Revoking cancels a previous will or part of a current will. A will may be revoked in whole or in part.
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You can wholly revoke a will. If you do not make a new will, your succession will be settled as though you had never had a will.
You can revoke only certain parts of a will. However, partial revocation is not recommended as it forces the liquidator to determine the compatibilities and incompatibilities between the two documents. This is often no easy task and may create conflicts between your heirs.
The best way to revoke a will is to clearly state that the previous will was revoked in the new document.
A jurist can advise you and write a proper testamentary revocation or new will for you.
To be valid, the revocation must be made in the same form as a will, that is to say in holograph or notarial form or in the presence of witnesses.
The chosen form does not have to be the same as your will. However, the revocation must be probated by a court or a notary after your death if it was made in holograph form or in the presence of witnesses. You may also revoke all or a part of a will other than in written form, for instance by giving or selling the bequeathed property before your death or by destroying the original of your holograph will or your will made in the presence of witnesses.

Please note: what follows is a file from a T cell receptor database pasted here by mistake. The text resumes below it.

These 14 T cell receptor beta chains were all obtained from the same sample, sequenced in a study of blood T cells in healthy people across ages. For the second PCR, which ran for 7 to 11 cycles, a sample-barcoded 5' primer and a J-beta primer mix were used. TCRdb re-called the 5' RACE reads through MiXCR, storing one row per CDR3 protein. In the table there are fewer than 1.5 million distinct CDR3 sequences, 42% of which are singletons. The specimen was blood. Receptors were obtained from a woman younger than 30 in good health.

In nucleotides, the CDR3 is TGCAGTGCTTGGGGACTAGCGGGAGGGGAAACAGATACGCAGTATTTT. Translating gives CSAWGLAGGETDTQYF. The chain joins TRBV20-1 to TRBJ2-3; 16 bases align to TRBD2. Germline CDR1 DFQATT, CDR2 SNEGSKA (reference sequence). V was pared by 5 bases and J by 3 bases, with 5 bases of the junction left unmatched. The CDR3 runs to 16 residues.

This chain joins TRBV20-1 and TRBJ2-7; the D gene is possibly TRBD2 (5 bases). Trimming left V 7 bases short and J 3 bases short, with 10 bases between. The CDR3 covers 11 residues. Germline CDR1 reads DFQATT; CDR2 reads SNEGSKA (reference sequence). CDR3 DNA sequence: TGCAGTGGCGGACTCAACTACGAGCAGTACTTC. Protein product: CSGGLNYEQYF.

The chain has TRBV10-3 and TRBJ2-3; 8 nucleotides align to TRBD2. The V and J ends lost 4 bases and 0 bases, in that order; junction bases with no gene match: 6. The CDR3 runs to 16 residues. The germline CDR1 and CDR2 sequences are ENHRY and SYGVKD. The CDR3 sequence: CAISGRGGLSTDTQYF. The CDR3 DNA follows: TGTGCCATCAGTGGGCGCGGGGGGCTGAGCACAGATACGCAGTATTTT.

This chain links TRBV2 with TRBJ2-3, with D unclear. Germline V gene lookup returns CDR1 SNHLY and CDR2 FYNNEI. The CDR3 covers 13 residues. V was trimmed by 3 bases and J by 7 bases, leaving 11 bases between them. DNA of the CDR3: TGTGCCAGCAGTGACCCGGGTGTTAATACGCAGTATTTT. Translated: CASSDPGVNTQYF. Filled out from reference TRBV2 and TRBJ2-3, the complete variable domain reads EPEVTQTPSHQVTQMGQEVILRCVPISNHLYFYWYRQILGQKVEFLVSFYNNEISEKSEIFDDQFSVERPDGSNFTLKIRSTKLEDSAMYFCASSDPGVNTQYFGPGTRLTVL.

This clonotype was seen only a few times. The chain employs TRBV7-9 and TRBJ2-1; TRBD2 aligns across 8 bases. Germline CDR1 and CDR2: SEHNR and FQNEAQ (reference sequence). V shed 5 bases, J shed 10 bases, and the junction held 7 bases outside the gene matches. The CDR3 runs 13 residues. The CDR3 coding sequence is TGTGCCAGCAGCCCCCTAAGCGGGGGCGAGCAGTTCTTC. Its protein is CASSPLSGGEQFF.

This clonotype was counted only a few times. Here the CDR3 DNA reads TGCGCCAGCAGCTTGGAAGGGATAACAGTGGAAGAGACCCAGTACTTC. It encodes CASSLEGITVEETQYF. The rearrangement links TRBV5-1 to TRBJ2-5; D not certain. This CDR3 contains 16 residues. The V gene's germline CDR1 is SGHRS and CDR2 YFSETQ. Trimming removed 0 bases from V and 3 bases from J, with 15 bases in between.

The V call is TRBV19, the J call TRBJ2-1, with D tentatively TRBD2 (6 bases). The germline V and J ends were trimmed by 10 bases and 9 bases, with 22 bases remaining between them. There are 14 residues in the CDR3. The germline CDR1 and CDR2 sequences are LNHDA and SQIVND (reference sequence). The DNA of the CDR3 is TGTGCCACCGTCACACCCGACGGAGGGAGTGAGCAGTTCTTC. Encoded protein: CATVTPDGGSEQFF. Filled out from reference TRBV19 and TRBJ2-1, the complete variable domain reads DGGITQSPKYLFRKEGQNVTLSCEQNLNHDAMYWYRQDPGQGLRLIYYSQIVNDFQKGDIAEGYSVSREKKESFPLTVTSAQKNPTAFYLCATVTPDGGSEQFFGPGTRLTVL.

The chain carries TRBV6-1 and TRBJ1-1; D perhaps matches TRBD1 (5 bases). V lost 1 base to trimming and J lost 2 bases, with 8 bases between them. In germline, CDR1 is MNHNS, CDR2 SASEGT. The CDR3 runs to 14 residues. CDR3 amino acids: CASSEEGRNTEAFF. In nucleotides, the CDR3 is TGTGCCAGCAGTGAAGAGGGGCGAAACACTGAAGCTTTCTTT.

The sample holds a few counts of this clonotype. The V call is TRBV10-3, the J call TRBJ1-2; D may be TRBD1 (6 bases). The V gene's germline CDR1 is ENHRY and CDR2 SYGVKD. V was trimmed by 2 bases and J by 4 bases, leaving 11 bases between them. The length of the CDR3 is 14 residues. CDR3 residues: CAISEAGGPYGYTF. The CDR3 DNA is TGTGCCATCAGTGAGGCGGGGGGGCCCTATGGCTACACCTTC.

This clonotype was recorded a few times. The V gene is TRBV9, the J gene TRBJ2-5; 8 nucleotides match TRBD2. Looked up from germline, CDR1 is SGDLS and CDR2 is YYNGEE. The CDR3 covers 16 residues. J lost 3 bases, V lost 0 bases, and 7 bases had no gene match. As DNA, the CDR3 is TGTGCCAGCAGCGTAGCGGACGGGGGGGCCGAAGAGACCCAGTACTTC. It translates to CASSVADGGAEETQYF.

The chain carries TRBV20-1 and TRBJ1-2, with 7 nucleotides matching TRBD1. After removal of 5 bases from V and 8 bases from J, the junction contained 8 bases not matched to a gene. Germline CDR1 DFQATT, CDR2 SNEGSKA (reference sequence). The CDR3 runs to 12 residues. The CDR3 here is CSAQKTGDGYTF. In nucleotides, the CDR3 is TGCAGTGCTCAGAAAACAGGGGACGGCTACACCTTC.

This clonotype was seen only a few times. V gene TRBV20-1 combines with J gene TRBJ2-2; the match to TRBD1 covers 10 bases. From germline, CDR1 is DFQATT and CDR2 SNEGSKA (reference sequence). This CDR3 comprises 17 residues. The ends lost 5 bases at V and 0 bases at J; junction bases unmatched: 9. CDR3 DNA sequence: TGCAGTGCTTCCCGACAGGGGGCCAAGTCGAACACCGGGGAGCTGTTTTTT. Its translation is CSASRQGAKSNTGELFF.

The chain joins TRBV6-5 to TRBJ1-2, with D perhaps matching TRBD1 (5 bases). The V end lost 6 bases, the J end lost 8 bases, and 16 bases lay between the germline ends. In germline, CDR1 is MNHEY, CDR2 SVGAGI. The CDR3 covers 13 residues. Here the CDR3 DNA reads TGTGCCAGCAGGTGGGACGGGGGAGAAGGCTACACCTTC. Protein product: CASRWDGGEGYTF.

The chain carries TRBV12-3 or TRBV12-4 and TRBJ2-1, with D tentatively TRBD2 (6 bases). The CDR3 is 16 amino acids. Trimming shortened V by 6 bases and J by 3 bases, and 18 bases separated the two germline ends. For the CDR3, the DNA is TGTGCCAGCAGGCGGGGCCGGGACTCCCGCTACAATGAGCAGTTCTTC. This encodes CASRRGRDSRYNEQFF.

You may also strike out the clauses you wish to cancel in the original of your holograph will or your will made in the presence of witnesses. In this event, we strongly recommend signing and dating the erasures so that your liquidator knows you are the one who amended the will.